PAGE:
The Federal Reserve announced late Wednesday that it will establish an emergency lending facility to support the flow of money to loan to households and businesses.
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The Money Market Mutual Fund Liquidity Facility, or MMLF, will make loans available, through the Federal Reserve Bank of Boston, to eligible financial institutions secured by high-quality assets purchased by the financial institution from money market mutual funds.
The Fed hopes to spur more lending to firms that are seeking to raise cash as their revenues plummet amid the spread of the coronavirus.
The program is the third facility the Fed has revived from the financial crisis days of 2008, when the central bank set up an alphabet soup of programs intended to keep financial markets functioning.
The Treasury Dept will provide $10 billion in credit protection guarantees for the loans to banks and other financial institutions using this facility.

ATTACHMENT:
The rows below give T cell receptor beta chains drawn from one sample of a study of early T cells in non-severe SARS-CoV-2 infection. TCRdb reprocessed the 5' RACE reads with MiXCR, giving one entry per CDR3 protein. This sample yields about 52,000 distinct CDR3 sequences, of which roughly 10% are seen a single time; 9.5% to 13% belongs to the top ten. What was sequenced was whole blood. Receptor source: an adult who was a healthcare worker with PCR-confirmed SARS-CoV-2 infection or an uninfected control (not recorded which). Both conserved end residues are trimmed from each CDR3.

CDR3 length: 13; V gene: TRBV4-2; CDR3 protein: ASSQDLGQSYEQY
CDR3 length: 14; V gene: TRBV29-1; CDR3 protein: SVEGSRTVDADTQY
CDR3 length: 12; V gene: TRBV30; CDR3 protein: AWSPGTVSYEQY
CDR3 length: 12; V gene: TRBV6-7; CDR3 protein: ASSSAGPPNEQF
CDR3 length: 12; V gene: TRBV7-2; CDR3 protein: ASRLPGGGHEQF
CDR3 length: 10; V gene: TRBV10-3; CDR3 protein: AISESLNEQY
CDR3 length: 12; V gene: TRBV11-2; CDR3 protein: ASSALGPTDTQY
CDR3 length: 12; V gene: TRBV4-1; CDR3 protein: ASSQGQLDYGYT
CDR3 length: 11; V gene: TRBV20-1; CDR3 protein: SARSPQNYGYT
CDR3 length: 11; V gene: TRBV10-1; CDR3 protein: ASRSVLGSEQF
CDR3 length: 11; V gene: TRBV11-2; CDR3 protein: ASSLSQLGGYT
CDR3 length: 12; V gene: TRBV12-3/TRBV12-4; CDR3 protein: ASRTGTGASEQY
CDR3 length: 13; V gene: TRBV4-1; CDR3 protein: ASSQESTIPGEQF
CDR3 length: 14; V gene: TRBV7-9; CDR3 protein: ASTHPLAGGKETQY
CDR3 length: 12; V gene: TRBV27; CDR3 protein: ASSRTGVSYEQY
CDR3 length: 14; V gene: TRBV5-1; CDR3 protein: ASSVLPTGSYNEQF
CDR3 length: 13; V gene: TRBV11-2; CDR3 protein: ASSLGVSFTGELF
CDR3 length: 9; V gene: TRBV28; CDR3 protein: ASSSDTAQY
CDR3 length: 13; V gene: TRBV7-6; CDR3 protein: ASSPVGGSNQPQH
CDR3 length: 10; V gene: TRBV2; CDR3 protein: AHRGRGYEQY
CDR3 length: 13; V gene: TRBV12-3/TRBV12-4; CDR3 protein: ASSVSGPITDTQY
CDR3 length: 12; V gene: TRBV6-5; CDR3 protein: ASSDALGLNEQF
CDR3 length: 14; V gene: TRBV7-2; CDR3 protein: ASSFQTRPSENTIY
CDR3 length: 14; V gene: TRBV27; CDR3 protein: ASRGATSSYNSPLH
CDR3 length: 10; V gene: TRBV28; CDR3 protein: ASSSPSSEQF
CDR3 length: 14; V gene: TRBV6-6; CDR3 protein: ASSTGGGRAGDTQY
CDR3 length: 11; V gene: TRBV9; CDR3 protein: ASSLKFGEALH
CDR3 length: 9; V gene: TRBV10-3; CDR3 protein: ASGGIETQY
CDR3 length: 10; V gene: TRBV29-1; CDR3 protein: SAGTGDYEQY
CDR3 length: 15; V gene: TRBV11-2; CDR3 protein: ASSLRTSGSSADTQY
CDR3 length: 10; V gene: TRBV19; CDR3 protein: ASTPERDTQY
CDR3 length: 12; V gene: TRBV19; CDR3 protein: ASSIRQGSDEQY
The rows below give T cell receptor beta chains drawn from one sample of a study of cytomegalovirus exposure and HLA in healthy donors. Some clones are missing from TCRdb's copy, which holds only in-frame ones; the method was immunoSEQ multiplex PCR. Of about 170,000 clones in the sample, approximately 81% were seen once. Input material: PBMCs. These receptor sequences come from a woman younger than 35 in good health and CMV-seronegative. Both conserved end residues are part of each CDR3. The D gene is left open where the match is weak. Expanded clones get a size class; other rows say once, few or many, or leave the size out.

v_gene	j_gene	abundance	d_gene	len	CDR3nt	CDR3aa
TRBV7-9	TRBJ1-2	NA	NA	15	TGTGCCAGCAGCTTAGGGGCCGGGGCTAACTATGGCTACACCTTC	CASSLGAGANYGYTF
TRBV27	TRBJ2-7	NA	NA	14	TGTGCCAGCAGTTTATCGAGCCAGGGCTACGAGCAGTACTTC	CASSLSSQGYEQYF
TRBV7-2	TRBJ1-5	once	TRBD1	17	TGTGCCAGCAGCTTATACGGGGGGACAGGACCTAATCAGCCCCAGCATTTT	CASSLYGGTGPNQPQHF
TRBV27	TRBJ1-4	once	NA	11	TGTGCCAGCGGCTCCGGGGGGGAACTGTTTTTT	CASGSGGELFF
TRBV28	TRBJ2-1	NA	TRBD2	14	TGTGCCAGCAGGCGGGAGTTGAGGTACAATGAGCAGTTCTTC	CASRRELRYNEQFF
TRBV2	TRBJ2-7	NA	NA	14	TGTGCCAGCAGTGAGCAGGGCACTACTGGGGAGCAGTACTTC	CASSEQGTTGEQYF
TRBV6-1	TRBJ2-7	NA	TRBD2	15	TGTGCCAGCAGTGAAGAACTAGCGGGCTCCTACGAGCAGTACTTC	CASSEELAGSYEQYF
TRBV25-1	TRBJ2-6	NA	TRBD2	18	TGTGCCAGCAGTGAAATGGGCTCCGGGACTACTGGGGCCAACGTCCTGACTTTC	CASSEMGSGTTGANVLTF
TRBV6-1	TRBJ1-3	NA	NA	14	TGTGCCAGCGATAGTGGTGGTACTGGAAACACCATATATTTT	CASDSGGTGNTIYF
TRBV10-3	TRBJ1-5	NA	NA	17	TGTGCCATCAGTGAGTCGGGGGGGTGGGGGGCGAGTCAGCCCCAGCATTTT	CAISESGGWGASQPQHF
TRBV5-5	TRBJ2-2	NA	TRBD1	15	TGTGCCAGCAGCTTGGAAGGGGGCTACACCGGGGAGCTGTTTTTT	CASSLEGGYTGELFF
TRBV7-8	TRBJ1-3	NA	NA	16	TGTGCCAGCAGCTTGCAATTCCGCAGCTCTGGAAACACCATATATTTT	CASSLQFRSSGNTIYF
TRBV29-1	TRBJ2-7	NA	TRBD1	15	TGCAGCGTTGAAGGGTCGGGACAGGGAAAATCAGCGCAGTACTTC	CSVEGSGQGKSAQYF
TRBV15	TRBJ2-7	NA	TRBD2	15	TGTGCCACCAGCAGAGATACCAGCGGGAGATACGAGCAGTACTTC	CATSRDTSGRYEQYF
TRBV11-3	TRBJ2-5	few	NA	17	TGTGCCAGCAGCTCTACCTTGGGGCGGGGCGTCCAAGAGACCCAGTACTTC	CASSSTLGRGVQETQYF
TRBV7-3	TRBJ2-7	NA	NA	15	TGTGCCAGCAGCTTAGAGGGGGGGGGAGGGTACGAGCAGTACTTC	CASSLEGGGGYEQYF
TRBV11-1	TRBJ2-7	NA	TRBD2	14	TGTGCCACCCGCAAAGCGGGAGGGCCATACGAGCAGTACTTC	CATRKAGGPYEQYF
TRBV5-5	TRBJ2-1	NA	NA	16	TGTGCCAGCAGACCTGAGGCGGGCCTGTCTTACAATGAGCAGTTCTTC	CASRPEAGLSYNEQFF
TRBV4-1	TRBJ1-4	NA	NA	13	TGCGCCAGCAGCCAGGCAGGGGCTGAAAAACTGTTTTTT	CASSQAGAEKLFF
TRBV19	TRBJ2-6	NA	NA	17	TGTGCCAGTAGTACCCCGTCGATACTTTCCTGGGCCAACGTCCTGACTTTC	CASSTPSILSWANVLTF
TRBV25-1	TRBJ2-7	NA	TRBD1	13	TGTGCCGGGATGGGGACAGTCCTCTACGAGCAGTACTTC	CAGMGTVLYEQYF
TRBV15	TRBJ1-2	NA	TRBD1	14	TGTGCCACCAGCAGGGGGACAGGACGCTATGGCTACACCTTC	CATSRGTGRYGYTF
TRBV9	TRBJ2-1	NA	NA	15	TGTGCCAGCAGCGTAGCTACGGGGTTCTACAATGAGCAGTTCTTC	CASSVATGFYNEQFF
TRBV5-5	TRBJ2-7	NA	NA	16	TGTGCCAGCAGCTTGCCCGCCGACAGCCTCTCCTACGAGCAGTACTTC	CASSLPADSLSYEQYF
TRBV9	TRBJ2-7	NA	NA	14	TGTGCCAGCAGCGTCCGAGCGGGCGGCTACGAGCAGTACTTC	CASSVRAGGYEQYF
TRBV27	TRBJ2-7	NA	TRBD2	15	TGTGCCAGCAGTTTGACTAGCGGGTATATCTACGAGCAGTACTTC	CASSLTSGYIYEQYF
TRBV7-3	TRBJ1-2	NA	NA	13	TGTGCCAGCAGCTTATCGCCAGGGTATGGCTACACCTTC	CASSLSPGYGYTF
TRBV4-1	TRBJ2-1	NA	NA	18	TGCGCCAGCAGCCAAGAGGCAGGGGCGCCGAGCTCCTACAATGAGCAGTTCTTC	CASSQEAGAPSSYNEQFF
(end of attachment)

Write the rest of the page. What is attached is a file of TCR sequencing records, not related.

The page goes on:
Money market mutual funds are owned by individual investors in brokerage accounts but also by institutional investors and businesses.
Many of the funds have sought in the past two weeks to sell assets to raise cash as many investors redeem shares in the funds.
Yet with demand for cash rising as stocks plunge and the economy slows sharply, money market funds have struggled to find buyers for their assets.
FOX Business' Edward Lawrence and the Associated Press contributed this article.